Everyone wants to stay slim and fit, and the best way to do so is by burning calories. Naturally, burning calories usually involves copious amounts of exercise. After all, something like 25g of sugar (found in a bottle of coke) contains approximately 100 calories.
Standing instead of sitting has become popular over the past few years, as a way to shake off the excess any excess calories while virtually doing “nothing”. This has particularly been popular in offices, where standing desks are becoming more commonplace. But does it actually work?
Well, an analysis has shown that it indeed does, just not to the extent you may think. From the 658 studies identified for the analysis, 46 studies (with 1184 participants) were eventually chosen. What they found from the analysis was that on average, the difference between standing and sitting was 0.15kcal/min. One kcal is the equivalent of the normal calorie you can find on nutrition labels and recipes. Interestingly, men had a higher average difference in the number of calories burned than women, with 0.19kcal/min.
According to a quote in the analysis, “By substituting sitting with standing for 6 hours/day, a 65 kg person will expend an additional 54 kcal/day. Assuming no increase in energy intake, this difference in energy expenditure would be translated into the energy content of about 2.5 kg of body fat mass in 1 year.”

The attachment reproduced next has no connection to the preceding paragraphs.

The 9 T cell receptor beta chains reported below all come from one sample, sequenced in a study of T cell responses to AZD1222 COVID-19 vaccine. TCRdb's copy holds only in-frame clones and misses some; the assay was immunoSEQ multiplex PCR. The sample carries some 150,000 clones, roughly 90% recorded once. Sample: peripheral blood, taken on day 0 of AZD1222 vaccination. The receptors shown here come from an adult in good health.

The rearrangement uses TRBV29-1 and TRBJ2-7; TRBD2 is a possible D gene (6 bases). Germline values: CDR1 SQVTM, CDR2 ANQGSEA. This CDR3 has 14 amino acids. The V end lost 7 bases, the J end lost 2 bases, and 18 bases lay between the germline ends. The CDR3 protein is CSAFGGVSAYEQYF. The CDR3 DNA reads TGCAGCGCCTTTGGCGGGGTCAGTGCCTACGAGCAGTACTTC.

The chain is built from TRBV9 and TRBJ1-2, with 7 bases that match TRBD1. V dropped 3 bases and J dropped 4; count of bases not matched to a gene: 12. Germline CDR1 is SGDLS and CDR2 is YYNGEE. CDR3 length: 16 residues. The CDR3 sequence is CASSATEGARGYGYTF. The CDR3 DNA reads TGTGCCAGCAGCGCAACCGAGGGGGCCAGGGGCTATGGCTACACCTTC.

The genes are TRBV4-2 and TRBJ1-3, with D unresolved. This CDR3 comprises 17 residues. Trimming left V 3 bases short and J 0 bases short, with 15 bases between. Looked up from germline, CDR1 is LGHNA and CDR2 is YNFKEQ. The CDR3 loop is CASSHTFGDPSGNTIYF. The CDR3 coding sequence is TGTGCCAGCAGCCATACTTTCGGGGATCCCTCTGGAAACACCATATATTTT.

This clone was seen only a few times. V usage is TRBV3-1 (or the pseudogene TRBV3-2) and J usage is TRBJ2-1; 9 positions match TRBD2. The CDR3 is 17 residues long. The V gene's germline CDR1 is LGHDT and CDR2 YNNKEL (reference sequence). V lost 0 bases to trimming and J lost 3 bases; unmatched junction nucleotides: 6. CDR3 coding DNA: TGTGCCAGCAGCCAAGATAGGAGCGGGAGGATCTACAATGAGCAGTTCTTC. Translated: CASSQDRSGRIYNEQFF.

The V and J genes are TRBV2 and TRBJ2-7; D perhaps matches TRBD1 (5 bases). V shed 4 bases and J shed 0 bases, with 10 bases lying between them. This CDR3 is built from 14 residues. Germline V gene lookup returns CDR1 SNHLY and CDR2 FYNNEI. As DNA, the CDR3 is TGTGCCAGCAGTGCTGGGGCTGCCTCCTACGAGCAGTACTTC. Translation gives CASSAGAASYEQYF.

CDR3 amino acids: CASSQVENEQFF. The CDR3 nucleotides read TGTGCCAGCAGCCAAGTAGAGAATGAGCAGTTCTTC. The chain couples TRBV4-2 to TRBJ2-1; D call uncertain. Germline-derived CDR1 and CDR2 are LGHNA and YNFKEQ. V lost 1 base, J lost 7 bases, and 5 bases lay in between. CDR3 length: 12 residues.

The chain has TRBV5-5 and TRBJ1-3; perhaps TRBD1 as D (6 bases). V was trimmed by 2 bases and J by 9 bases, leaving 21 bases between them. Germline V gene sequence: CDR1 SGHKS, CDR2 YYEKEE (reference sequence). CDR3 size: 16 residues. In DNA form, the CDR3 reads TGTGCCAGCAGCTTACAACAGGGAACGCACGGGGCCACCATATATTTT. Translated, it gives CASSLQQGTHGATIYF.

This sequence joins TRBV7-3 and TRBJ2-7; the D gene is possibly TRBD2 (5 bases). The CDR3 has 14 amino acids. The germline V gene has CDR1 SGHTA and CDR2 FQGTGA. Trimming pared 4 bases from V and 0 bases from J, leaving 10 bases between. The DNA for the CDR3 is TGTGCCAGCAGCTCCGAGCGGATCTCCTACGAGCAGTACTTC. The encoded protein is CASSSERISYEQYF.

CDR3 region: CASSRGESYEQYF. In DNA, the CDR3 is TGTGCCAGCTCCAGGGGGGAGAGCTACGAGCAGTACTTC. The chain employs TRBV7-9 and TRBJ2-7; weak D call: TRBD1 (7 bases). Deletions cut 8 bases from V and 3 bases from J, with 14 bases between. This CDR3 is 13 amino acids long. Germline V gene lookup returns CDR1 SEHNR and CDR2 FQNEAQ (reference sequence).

While seemingly insignificant, this may actually be helpful in keeping your calorie intake in check. After all, 54kcal a day is the equivalent to (roughly) 7:43 of low-intensity cycling, according to Sarah Joy Jespersen, founder of Trumi, in a previous article. If you want a way to mindlessly lose some calories while at work, then standing may be a good way to supplement your fitness routine.
Even standing up for 3 hours a day yields a 1.25kg fat loss over a year. With various holidays endlessly causing weight gain, this might be a minor but useful way to somewhat stave off the kilos. However, this does not just apply to standing up at work. Rather, standing up more often at home instead of sitting down can be considered as well.
In one of the studies identified in the analysis, James Betts, a professor of health research at the University of Bath, who led the study, said “while standing does not represent an effective weight-loss strategy,” it may be able to at least prevent yourself from adding weight. After all, even small changes can add up and have a big impact over time.
In a statement, she also stated, “The biomechanics of standing means that more muscles are used to support a greater proportion of the body weight in an upright position, so should cost more energy than when sitting.”
Dr Javier Gonzalez, who was also involved in the study from the University of Bath, added: “The very small increase in energy cost of standing compared to sitting that we observed suggests that replacing time spent sitting with time spent standing is unlikely to influence our waist lines in any meaningful way.
However, while this might be an interesting way to keep your weight in check, the tried and true methods of a proper diet and fitness routine are still the best ways to do so.
By Muhd Farhan